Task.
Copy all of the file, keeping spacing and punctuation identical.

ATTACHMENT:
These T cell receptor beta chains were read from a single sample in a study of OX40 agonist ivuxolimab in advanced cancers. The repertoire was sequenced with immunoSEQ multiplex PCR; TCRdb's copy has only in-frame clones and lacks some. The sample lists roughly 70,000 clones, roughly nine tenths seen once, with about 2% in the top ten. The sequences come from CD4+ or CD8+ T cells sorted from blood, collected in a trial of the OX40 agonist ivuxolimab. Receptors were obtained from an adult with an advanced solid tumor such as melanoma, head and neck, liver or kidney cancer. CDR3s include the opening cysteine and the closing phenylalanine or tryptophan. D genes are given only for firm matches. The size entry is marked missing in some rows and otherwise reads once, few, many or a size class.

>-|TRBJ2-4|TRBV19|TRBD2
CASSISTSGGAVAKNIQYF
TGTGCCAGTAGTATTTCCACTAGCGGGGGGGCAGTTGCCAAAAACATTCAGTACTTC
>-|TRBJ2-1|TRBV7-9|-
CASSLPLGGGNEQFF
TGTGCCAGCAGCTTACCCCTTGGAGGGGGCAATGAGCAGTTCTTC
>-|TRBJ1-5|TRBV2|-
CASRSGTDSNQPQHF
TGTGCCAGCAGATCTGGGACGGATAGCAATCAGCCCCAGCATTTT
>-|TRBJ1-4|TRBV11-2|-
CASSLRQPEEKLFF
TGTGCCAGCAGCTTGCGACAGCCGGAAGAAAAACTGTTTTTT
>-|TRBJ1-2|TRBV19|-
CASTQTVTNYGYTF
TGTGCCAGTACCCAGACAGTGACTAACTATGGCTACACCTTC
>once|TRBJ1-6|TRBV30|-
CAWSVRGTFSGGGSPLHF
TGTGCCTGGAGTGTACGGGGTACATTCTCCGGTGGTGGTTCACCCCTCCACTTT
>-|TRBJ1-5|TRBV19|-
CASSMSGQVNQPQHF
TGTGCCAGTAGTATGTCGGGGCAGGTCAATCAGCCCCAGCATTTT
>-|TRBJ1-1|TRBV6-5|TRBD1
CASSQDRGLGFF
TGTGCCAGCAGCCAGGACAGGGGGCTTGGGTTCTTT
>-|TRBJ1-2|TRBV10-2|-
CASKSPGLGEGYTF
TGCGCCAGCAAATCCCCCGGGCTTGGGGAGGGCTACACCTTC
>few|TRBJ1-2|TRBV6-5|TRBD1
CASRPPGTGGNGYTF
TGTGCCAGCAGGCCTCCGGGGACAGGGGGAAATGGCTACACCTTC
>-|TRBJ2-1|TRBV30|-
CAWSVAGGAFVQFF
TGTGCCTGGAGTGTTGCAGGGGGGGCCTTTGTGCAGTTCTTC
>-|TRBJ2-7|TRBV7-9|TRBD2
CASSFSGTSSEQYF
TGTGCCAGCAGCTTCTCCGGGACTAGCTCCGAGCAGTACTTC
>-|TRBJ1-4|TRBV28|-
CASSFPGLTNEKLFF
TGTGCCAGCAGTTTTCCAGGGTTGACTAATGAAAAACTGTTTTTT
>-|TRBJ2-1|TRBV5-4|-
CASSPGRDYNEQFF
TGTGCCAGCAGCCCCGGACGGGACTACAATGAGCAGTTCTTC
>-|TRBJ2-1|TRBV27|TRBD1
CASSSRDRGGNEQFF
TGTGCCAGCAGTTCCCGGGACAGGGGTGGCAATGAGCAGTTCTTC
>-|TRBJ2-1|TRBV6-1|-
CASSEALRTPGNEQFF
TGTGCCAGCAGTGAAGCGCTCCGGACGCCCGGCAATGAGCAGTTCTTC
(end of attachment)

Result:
These T cell receptor beta chains were read from a single sample in a study of OX40 agonist ivuxolimab in advanced cancers. The repertoire was sequenced with immunoSEQ multiplex PCR; TCRdb's copy has only in-frame clones and lacks some. The sample lists roughly 70,000 clones, roughly nine tenths seen once, with about 2% in the top ten. The sequences come from CD4+ or CD8+ T cells sorted from blood, collected in a trial of the OX40 agonist ivuxolimab. Receptors were obtained from an adult with an advanced solid tumor such as melanoma, head and neck, liver or kidney cancer. CDR3s include the opening cysteine and the closing phenylalanine or tryptophan. D genes are given only for firm matches. The size entry is marked missing in some rows and otherwise reads once, few, many or a size class.

>-|TRBJ2-4|TRBV19|TRBD2
CASSISTSGGAVAKNIQYF
TGTGCCAGTAGTATTTCCACTAGCGGGGGGGCAGTTGCCAAAAACATTCAGTACTTC
>-|TRBJ2-1|TRBV7-9|-
CASSLPLGGGNEQFF
TGTGCCAGCAGCTTACCCCTTGGAGGGGGCAATGAGCAGTTCTTC
>-|TRBJ1-5|TRBV2|-
CASRSGTDSNQPQHF
TGTGCCAGCAGATCTGGGACGGATAGCAATCAGCCCCAGCATTTT
>-|TRBJ1-4|TRBV11-2|-
CASSLRQPEEKLFF
TGTGCCAGCAGCTTGCGACAGCCGGAAGAAAAACTGTTTTTT
>-|TRBJ1-2|TRBV19|-
CASTQTVTNYGYTF
TGTGCCAGTACCCAGACAGTGACTAACTATGGCTACACCTTC
>once|TRBJ1-6|TRBV30|-
CAWSVRGTFSGGGSPLHF
TGTGCCTGGAGTGTACGGGGTACATTCTCCGGTGGTGGTTCACCCCTCCACTTT
>-|TRBJ1-5|TRBV19|-
CASSMSGQVNQPQHF
TGTGCCAGTAGTATGTCGGGGCAGGTCAATCAGCCCCAGCATTTT
>-|TRBJ1-1|TRBV6-5|TRBD1
CASSQDRGLGFF
TGTGCCAGCAGCCAGGACAGGGGGCTTGGGTTCTTT
>-|TRBJ1-2|TRBV10-2|-
CASKSPGLGEGYTF
TGCGCCAGCAAATCCCCCGGGCTTGGGGAGGGCTACACCTTC
>few|TRBJ1-2|TRBV6-5|TRBD1
CASRPPGTGGNGYTF
TGTGCCAGCAGGCCTCCGGGGACAGGGGGAAATGGCTACACCTTC
>-|TRBJ2-1|TRBV30|-
CAWSVAGGAFVQFF
TGTGCCTGGAGTGTTGCAGGGGGGGCCTTTGTGCAGTTCTTC
>-|TRBJ2-7|TRBV7-9|TRBD2
CASSFSGTSSEQYF
TGTGCCAGCAGCTTCTCCGGGACTAGCTCCGAGCAGTACTTC
>-|TRBJ1-4|TRBV28|-
CASSFPGLTNEKLFF
TGTGCCAGCAGTTTTCCAGGGTTGACTAATGAAAAACTGTTTTTT
>-|TRBJ2-1|TRBV5-4|-
CASSPGRDYNEQFF
TGTGCCAGCAGCCCCGGACGGGACTACAATGAGCAGTTCTTC
>-|TRBJ2-1|TRBV27|TRBD1
CASSSRDRGGNEQFF
TGTGCCAGCAGTTCCCGGGACAGGGGTGGCAATGAGCAGTTCTTC
>-|TRBJ2-1|TRBV6-1|-
CASSEALRTPGNEQFF
TGTGCCAGCAGTGAAGCGCTCCGGACGCCCGGCAATGAGCAGTTCTTC